« Home | A dangerous imbalance. » | The destruction of everything is the beginning of ... » | Prince Charles: About as much of a dissident as a ... » | Jack Straw continues to lie through his teeth over... » | Torygraph-watch: Unmarried couples panic! » | Free David Irving. » | "Dr" John Reid: An insult to intelligence. » | He's a man of the people! » | Predictable accusations of anti-semitism against s... » | 325,000 names on US terrorist suspect list. » 

Saturday, February 25, 2006 

Livingstone suspended: Knowing when to say sorry.

From the very beginning of this storm in a teacup, Ken Livingstone could have defused the whole situation just by simply saying sorry to the reporter he offended. He didn't need to apologise to the newspaper itself, or its parent company, just the reporter. Instead he chose to take the matter up against the newspaper itself, and that is half the reason why he is now faced with being suspended from his job as London mayor for a month.

One thing that seems to have been completely forgotten by all parties is that Ken Livingstone was emerging from a party for one of his friends, celebrating 20 years since Chris Smith had been "out of the closet" as the first openly gay MP. Ken was most likely the worst for wear if not entirely drunk. Emerging as he did to find himself accosted by a journalist, he was obviously not very pleased, and the drink set him off on a rant as soon it emerged that Oliver Finegold worked for the London Evening Standard, a paper that was opposed to him to start with and then downright hostile. No one seems to have acknowledged that we all say stupid things and do stupid things when we're drunk, things we don't mean or things that might be unnecessarily hurtful in the heat of the moment. This is what happened.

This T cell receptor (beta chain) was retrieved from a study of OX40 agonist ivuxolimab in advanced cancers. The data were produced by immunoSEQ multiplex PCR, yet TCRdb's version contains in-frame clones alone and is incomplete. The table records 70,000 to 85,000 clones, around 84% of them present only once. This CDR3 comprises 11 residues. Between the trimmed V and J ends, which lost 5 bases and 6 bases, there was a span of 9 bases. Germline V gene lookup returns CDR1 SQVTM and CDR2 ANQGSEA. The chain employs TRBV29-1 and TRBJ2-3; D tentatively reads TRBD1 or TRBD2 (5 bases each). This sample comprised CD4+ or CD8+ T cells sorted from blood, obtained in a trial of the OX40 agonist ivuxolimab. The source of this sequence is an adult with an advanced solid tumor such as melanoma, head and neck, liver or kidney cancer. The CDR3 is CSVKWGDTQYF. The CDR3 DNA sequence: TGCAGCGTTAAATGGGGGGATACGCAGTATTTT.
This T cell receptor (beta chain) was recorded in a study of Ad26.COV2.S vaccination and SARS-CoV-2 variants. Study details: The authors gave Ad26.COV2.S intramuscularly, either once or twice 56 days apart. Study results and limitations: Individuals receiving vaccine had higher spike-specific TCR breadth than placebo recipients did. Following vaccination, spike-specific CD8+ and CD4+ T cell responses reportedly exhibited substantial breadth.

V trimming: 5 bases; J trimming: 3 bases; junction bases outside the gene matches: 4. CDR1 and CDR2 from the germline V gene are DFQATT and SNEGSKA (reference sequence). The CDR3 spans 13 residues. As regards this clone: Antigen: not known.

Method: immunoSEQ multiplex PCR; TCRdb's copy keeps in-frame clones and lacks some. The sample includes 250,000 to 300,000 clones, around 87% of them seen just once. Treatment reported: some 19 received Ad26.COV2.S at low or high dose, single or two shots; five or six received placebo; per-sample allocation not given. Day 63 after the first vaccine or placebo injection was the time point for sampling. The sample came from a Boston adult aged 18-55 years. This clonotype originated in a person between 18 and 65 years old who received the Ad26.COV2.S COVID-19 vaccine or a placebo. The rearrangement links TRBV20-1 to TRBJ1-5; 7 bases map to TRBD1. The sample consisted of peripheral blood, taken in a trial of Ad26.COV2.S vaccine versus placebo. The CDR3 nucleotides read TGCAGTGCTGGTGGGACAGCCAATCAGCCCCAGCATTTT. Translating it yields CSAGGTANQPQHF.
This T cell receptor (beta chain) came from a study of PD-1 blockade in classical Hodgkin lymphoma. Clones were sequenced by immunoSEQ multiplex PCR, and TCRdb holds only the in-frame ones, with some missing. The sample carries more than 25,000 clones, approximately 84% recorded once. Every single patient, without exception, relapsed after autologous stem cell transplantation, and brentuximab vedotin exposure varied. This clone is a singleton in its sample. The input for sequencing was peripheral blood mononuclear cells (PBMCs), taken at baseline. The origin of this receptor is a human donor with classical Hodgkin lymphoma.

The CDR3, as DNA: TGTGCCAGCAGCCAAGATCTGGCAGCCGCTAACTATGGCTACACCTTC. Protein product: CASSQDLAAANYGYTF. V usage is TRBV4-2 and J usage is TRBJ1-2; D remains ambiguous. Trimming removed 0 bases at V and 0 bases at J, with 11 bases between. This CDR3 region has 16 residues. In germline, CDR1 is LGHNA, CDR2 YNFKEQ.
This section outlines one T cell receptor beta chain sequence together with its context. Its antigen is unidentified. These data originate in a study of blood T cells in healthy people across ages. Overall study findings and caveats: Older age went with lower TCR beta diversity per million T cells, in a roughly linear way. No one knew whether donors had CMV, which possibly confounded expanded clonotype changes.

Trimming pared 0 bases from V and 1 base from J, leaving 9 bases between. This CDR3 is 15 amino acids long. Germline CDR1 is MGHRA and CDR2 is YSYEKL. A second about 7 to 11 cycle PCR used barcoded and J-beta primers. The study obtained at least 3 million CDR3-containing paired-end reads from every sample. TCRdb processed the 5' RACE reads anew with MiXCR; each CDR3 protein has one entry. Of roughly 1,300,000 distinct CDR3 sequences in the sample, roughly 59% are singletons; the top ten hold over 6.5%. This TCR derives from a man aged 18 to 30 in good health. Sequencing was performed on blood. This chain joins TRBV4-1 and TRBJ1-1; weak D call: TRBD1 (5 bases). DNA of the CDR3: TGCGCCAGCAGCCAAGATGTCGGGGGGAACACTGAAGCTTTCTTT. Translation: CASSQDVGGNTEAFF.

It should also be noted that Ken himself was not reported to the Adjucation Panel by the London Evening Standard or the journalist, Oliver Finegold, but rather by the Board of Deputies of British Jews, an organisation that continues to scream anti-semitism whenever Zionism is criticisied and which also had to pay costs to a Palestinian charity it accused of funding terrorists. It and the London Jewish Forum still don't seem satisfied by the decision of the board however, and said the following:

Adrian Cohen, said: "It should never have reached this point when a simple apology could have avoided all the pain caused to so many Jewish Londoners who have been affected by the Holocaust."

The chief executive of the Board of Deputies of British Jews, Jon Benjamin, said they still require an apology from Mr Livingstone but added: "There is no suggestion that the mayor has shown any contrition or understanding of the hurt he has caused."

Pain, hurt? Let's take a look at what Ken actually said:

Oliver Finegold: "Mr Livingstone, Evening Standard. How did it ..."

Ken Livingstone: "Oh, how awful for you."

Finegold: "How did tonight go?"

Livingstone: "Have you thought of having treatment?"

Finegold: "How did tonight go?"

Livingstone: "Have you thought of having treatment?"

Finegold: "Was it a good party? What does it mean for you?"

Livingstone: "What did you do before? Were you a German war criminal?"

Finegold: "No, I'm Jewish. I wasn't a German war criminal."

Livingstone: "Ah ... right."

Finegold: "I'm actually quite offended by that. So, how did tonight go?"